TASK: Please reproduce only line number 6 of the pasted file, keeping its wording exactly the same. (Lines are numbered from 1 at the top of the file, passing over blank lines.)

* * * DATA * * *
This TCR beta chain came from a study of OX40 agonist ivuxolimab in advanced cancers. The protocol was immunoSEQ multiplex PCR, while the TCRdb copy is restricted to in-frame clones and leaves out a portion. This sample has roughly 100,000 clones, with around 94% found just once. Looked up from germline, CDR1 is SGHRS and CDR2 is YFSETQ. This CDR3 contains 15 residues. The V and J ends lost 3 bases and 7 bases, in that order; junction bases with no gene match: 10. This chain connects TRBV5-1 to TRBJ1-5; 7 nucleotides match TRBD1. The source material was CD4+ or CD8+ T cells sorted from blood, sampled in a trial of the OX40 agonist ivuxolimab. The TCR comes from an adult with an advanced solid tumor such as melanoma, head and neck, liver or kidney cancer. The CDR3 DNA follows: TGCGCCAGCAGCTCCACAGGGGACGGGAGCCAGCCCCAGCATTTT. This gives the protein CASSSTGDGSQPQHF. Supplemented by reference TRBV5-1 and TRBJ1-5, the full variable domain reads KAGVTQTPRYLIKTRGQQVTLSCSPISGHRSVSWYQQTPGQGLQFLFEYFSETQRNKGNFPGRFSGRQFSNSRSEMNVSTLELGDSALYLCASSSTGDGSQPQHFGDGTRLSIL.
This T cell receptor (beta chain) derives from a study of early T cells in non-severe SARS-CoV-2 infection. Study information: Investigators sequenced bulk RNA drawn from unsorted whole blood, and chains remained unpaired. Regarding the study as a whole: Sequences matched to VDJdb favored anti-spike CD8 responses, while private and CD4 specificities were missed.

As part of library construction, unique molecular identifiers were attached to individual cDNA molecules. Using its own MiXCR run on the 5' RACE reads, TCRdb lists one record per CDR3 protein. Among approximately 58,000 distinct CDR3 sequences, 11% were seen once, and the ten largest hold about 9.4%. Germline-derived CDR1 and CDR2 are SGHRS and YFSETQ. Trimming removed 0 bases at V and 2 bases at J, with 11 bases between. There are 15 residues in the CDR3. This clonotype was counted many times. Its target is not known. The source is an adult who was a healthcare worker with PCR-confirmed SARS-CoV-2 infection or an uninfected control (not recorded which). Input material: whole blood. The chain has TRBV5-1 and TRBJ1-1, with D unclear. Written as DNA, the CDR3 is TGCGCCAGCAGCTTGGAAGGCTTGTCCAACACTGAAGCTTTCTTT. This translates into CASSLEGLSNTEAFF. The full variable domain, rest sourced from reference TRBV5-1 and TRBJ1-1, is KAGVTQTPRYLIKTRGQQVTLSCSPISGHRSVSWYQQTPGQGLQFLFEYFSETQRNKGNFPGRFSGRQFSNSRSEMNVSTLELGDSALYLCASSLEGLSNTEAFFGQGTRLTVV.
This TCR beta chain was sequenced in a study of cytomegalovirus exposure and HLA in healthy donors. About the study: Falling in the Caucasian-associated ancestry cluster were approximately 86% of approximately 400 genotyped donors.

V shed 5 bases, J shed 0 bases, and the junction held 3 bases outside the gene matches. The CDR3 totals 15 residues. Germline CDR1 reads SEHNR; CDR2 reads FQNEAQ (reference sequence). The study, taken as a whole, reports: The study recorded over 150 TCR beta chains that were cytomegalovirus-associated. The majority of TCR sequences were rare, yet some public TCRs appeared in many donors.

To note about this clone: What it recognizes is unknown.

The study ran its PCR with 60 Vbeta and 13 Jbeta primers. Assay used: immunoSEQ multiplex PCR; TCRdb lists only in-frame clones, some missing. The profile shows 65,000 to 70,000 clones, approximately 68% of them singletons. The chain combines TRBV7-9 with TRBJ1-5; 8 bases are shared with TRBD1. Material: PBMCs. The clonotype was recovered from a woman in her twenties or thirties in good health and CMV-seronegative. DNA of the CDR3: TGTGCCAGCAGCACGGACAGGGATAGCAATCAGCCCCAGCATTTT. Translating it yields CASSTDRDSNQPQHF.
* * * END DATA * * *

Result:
To note about this clone: What it recognizes is unknown.